4. Provide JIT Support Tools
In past decades, you got a job and stayed there until retirement. So, it didn’t matter if your heart, temperament, or skillset wasn’t in it. You were stuck. Today, employment diversity gives us more options and offers more room for work-life balance and job satisfaction. You don’t have to stay in a job you don’t like, and quitting isn’t the only way out. Online learning and convenient staff assessment could give you a management shift that solves everyone’s problems. And at any stage in this process, whether you’re migrating or upgrading, you can get moment-of-need help. A well-run LMS can offer just-in-time resources in any scenario. Whether you’re preparing for an interbranch compliance exam or negotiating with customs to get your delivery truck across state borders. (Quick tips on licensing and language can both help here!)
5. Include Post-Assessment Too
Unlike one-time courses or annual compliance reviews, continuous assessment is forever. It doesn’t stop at the end of a course or chapter. But before you proceed, you want to be sure your learners have grasped what went before. Continuous learning and LMS can help you design summaries and evaluation tests to verify knowledge transfer. They can also guide L&D on which courses to recommend next, and which training areas require further elaboration. Aside from end-of-unit quizzes, tailored reports can be useful for generating and structuring all that Big Data. Report templates will guide you as you format information into intelligible chunks.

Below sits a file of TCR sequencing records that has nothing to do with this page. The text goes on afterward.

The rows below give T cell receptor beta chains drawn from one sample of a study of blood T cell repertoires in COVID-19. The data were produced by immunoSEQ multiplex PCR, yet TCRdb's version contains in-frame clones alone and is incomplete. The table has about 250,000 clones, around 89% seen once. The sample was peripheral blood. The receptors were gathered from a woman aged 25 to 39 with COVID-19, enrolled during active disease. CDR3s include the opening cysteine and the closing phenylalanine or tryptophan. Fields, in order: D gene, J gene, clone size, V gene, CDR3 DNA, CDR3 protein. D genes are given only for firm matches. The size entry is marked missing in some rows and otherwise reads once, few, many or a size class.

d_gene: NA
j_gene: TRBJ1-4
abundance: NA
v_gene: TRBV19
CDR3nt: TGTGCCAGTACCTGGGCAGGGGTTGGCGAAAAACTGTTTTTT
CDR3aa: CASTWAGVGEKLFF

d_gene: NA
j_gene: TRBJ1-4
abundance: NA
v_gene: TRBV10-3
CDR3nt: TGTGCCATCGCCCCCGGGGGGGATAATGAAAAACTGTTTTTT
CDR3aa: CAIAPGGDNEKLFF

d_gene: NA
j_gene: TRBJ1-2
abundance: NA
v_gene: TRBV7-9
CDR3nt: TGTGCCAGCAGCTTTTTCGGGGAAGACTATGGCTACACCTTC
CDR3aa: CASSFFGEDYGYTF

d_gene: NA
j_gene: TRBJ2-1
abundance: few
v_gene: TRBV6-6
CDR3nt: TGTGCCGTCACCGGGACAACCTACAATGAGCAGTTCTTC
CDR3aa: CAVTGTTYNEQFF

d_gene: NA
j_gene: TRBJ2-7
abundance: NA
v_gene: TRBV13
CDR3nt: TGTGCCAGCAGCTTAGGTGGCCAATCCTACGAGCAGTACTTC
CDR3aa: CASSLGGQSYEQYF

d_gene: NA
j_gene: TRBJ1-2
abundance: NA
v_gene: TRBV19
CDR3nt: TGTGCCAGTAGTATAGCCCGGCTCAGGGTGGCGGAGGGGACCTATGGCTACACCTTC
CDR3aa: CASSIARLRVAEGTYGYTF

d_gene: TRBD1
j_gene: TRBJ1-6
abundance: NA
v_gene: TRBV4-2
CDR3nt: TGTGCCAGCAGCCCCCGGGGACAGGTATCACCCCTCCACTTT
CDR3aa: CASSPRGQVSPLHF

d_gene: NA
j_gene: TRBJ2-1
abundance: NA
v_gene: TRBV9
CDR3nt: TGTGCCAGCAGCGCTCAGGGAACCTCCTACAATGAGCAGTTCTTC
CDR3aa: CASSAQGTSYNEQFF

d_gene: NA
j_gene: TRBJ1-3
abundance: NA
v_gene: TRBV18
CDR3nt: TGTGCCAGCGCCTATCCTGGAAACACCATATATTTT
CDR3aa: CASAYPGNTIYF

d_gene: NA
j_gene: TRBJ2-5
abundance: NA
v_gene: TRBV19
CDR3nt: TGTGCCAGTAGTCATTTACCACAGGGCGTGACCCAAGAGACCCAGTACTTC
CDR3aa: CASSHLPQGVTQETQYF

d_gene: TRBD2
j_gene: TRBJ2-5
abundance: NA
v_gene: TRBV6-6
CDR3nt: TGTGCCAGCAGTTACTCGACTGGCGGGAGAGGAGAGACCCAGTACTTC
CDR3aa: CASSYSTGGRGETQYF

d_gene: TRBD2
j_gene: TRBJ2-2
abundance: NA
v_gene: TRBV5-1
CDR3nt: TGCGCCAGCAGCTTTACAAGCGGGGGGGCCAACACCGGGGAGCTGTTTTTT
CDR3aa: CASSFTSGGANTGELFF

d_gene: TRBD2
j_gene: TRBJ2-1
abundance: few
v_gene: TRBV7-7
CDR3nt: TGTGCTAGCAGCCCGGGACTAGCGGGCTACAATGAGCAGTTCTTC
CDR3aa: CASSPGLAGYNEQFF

How A Performance Management LMS Will Assist With Job Development
Continuous learning sounds like something high schoolers both love and hate. It takes off the pressure of big exams, but it also means they can’t rely on last-minute cramming. In the workspace, it ensures staff members consistently gain and improve job-related skills. Its performance management component also builds better bosses. First, teach everyone from C-suites to subordinate staff how to give and receive constructive criticism. Pre-assess staff members before suggesting they take a (ny) course. Work with them to list their own ideal course path. Let them know they can discuss and change it at any time based on their evolving goals and roles. Regularly use exit quizzes to test the quality and quantity of learning. And don’t forget your JIT resources to bridge the pesky hidden performance gaps that hinder workplace productivity.
After you identify your training needs and gather input from your team, it’s time to find the right performance management LMS. Begin your search using our online directory to compile a list of worthy contenders. You can even filter results by essential features, use case, and price model to invest wisely.
Download our eBook Continuous Learning For Remote Teams: Top Tips To Find The Right Software to extend training to every stage of the employee journey.